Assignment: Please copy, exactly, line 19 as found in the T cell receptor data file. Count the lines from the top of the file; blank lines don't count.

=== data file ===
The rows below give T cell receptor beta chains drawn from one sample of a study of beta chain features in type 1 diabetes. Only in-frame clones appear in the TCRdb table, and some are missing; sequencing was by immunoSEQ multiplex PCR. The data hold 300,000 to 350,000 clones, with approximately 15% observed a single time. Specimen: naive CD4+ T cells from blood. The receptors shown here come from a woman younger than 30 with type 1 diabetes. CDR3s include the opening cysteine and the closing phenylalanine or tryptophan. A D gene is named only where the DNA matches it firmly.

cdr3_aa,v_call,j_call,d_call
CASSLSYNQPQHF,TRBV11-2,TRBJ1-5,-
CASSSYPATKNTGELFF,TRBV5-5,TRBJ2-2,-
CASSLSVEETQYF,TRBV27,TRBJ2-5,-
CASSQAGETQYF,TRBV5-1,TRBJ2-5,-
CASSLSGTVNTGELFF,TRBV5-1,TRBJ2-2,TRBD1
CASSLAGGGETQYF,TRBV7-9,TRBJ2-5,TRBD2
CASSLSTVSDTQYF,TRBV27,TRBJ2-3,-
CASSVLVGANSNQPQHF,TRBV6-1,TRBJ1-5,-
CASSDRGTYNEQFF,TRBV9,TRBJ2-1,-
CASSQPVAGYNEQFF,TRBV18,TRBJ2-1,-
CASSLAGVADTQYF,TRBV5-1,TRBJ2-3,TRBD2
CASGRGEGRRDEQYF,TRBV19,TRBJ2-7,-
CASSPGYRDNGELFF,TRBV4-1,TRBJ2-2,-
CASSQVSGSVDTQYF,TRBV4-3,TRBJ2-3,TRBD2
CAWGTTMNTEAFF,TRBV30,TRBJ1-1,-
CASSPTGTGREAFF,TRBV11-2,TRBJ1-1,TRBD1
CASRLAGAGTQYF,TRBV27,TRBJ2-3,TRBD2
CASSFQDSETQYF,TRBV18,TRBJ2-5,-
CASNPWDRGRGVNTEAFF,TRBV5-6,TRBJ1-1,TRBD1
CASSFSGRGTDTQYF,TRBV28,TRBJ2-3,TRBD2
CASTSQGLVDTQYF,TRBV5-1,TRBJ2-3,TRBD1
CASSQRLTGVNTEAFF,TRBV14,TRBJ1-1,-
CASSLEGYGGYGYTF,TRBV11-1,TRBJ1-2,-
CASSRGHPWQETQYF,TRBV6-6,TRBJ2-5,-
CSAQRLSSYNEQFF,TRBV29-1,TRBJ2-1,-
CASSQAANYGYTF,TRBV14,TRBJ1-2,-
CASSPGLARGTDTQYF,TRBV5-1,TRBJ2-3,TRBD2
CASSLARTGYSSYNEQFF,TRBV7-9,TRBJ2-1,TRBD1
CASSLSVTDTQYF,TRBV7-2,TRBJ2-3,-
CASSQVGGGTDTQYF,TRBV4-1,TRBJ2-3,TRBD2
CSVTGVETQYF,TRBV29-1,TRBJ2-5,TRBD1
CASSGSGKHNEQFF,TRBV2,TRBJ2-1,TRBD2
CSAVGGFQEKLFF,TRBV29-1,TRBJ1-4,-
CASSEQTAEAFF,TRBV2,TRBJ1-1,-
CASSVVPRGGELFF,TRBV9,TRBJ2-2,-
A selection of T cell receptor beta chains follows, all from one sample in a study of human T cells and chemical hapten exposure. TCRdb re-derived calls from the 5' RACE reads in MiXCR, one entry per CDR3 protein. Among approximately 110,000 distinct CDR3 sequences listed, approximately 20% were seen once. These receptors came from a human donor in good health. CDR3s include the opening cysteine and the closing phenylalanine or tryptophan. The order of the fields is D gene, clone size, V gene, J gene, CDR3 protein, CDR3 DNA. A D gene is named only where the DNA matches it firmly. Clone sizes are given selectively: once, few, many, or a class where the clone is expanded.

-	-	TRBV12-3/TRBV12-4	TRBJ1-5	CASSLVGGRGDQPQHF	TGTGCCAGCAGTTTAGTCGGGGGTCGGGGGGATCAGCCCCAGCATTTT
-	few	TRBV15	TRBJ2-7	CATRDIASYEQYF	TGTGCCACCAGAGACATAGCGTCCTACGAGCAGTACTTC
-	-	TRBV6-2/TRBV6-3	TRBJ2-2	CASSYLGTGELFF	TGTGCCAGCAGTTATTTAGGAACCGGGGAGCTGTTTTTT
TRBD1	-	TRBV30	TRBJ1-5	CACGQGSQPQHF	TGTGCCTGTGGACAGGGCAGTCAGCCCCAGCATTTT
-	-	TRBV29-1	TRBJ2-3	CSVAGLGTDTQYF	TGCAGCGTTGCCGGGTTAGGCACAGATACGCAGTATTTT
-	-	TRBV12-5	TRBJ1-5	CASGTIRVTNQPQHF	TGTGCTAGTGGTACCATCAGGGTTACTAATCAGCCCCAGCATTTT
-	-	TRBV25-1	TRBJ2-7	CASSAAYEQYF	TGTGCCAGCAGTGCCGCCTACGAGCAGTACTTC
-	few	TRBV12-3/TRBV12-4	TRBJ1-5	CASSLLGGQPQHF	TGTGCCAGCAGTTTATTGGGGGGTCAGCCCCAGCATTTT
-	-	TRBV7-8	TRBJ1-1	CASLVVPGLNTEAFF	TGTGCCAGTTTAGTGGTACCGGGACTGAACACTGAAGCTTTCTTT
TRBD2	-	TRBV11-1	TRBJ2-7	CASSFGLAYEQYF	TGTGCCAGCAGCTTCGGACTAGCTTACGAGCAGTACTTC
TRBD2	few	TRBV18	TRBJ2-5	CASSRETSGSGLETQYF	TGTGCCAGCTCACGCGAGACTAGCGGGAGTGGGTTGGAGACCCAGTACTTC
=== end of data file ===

CASRLAGAGTQYF,TRBV27,TRBJ2-3,TRBD2